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Issue 2016, 2: LOCAL AND GLOBAL DEMOCRACY

Issue 2016, 2: LOCAL AND GLOBAL DEMOCRACY

Within the globalisation process, the principles underlying the democratic paradigm – in countries that are economically developed and have a significantly well-established secular values – do not seem to be seriously placed in doubt.

Nevertheless, what we are witnessing is a transformation of democratic systems, because, on one hand, there has been a noteworthy loss of state sovereignty as it has been traditionally conceived and, on the other, we are witnessing the creation of supranational political systems of a territorial or functional nature.

These directly affect the relationship between local and global, based on the democratic control of public decisions, whatever the territorial level of the political institution from which they come may be. It is increasingly true, in fact, that the problems of democracy are substantially constituted by the relationship between the places where political decisions have effect and the confines that these decisions cross, even if unintentionally: merely mentioning the construction of a nuclear power station or even more simply an international airport perhaps makes it easy to grasp how the consequences of certain decisions now also end up involving those who have not taken them. From this perspective, the diffusion and strengthening of democratic practices inside the wide range of local, macro-regional and global institutions seems to be ever more necessary, developing administrative capacities and independent political resources at various levels.

The fundamental issue here seems, firstly, to be the capacity to redraw the boundaries of political responsibility with respect to the consequences that given decisions have and, secondly, the fact that these regulatory structures may constitute visible and meaningful points of reference. Perhaps it is useful to this end to create an effective network of permanent public and democratic forums, at the various levels of decision-making, that are also capable of developing a certain capacity for coercion on a global scale. Whatever the possible solution may be, the integration between the globalisation of democracy and the democratisation of globalisation certainly seems to be necessary.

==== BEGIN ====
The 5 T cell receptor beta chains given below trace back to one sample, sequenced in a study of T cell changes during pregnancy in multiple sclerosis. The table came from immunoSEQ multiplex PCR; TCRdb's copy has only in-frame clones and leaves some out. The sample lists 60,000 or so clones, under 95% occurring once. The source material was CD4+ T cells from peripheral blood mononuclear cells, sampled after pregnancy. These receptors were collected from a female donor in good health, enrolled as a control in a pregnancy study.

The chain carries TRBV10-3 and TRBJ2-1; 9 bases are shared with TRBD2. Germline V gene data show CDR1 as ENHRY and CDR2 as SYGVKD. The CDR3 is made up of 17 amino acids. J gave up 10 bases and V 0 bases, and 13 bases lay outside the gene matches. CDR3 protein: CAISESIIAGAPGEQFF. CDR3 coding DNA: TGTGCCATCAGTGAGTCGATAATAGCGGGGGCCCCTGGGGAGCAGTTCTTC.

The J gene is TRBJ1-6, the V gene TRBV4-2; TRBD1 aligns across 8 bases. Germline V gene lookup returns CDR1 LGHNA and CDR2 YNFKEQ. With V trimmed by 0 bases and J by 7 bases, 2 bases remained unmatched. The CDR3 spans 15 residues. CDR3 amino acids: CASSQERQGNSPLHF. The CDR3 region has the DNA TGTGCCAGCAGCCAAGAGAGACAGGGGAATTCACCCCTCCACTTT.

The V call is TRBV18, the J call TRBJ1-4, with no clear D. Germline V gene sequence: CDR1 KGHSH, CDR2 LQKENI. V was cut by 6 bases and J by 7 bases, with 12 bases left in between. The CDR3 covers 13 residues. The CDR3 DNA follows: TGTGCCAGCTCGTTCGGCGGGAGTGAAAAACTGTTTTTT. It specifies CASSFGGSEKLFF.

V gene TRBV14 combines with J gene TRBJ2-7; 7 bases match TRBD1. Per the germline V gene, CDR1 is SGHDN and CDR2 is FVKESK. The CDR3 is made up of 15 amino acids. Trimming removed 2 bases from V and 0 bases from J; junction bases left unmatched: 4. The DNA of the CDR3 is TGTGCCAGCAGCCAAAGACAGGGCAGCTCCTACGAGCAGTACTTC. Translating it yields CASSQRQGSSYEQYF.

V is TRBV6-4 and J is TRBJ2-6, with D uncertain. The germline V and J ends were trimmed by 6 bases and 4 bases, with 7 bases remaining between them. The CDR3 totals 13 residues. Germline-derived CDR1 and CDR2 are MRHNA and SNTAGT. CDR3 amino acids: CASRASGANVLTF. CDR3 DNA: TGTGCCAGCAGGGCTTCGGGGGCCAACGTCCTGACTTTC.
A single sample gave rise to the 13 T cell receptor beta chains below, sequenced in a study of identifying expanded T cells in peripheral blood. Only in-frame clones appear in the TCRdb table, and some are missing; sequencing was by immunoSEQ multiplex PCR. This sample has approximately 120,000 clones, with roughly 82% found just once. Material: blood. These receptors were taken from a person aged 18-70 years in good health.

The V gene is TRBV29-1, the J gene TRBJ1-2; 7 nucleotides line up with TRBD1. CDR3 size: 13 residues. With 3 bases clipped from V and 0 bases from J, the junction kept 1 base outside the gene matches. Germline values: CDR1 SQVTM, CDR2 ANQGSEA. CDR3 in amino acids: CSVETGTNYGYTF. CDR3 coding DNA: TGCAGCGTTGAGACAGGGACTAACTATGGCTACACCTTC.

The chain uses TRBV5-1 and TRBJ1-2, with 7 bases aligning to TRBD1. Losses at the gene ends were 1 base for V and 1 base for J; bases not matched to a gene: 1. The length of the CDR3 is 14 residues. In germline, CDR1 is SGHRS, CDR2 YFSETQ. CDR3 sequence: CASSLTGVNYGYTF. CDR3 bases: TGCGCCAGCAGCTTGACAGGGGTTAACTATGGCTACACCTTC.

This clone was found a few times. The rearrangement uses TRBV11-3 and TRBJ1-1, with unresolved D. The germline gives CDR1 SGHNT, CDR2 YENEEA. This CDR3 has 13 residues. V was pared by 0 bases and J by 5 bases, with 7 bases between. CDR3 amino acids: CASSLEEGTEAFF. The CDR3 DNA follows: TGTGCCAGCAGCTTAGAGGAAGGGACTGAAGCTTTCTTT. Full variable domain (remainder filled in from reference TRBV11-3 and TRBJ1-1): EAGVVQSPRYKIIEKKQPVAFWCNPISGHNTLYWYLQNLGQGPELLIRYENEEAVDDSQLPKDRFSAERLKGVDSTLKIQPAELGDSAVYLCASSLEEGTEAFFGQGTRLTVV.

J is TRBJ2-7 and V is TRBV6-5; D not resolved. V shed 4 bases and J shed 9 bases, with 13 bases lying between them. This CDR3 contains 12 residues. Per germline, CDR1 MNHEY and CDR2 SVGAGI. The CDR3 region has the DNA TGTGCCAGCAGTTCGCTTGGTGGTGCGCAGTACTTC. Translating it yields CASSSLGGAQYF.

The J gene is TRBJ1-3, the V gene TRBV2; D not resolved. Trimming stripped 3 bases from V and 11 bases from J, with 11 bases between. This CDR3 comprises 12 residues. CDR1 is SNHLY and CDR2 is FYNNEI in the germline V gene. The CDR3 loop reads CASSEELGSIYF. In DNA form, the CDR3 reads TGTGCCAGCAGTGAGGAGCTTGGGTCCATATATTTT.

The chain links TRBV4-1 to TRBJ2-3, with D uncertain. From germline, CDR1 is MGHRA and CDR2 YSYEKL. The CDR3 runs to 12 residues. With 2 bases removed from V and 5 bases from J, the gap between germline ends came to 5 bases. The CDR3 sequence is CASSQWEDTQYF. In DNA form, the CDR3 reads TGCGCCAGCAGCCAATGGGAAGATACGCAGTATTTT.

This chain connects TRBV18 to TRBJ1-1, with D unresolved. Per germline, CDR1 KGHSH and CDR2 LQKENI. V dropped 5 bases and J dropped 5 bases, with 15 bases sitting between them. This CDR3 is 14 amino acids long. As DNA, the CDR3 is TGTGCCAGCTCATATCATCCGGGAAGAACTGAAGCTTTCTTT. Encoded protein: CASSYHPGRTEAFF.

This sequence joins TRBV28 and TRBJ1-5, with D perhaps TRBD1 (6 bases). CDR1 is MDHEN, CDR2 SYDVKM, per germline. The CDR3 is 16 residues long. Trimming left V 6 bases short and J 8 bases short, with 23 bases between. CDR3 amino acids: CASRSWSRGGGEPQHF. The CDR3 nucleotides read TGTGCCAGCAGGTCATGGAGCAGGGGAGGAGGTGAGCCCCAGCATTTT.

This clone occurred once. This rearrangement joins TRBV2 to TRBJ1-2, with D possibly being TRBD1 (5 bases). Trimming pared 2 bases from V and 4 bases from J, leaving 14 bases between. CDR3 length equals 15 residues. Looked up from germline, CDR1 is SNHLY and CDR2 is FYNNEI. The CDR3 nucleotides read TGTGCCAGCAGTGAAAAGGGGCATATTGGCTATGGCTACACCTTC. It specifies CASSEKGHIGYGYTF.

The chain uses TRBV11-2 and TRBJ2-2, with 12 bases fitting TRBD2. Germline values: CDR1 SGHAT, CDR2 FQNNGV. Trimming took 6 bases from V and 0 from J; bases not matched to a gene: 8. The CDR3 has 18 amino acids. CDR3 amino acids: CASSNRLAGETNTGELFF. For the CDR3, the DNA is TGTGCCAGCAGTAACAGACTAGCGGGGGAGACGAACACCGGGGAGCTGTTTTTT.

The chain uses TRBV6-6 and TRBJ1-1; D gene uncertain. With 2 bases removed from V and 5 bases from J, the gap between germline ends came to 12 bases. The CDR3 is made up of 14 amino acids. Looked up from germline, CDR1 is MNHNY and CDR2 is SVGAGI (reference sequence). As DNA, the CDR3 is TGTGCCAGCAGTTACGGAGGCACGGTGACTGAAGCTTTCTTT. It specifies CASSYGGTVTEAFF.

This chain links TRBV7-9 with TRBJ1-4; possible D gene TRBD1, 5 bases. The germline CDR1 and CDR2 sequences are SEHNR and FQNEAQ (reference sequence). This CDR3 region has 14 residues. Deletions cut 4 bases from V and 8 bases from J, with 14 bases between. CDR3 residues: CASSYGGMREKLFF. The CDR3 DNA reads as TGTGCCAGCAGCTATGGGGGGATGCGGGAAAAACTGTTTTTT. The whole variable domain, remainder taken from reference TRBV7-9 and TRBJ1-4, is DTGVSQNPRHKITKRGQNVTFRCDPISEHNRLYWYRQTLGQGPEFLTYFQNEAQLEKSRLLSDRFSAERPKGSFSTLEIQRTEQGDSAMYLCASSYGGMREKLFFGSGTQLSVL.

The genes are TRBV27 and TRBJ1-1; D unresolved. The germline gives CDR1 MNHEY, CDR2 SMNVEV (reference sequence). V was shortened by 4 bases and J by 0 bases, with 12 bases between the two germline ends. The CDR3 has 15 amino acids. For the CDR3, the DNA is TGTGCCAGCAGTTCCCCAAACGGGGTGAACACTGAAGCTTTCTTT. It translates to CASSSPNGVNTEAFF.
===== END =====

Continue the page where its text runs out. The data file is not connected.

Editorial
Editorial In recent days, the referendum in the United Kingdom and the alleged attempted coup d’état in Turkey has placed in center stage the problem of every nation-state’s internal democracy as well as its relationship with the international dynamics that in- volve processes of integration such as those seen in the European Union.
Current Issue's Articles
Revisiting Liberal Democratic Universalism: A Critical Rhetoric of the Liberal Democratic World Order Abstract : Liberal democracy has become the predominant political regime in the 21 st century even in countries that have little or no history of ‘democratic structures and practices’.
Old Dilemmas Renewed: Fear of Freedom vs. Freedom from Fear Abstract : Contemporary societies are currently subjected to very rapid and radical social changes and, as a consequence, struggle with their outcomes.
Corruption Perception Studies and Anti-Corruption in Nigeria Abstract : Perception studies of corruption have proliferated in the last decade. However, there is a lingering controversy over the proper us of the outputs from such studies to benefit anti-corruption efforts.
Foucault Comes to Bakur: Sovereign Power and Collective Punishment Abstract : The Solution Process in Turkey has come to an abrupt end and along with it came an unprecedented violence in Bakur (Northern Kurdistan).
Globalization and Democratic Experiments: A Sociological Profiling of Nigeria's Democratic Colonialism (1999-2015) Abstract : Globalization has become a contagious phenomenon that has not spared any society and social institutions. Events happening at the global arena has far-reaching impact and implications at the remotest village in virtually any part of the earth.
A New Perspective in the Middle East: A Comprehensive Approach To The Us-Iran Relations in the Region Abstract: This paper discusses the significance of the cooperation between the United States and Iran for the Middle East region. It will be argued that despite the political and ideological conflicts between the U.
Jostling for Position: The Future of Regional Power-Sharing and the Role of the Pacific Islands Forum Abstract : The Pacific Islands Forum has long held the title of the most dominant regional association with links in trade, politics and regional security.
Sovereign Borders: The Militarisation of Asylum Seeker Discourses in Australian Television News Media Abstract : While the democratic paradigm of governance and its constituent political processes are well established in Australia, consistently negative media representations of people seeking asylum may be viewed as justification for institutional decisions allowing continued punitive treatment of people seeking asylum on Australian shores.
The Democratic Paradigm: A Vanishing Act? Abstract : The premise of this issue of the journal is that in western secular democracies the principles underlying the democratic paradigm at the national level are not in any serious doubt.
The Refugee Crisis as a European Democratic Crisis Abstract : The institutional European Union is facing two types of crisis.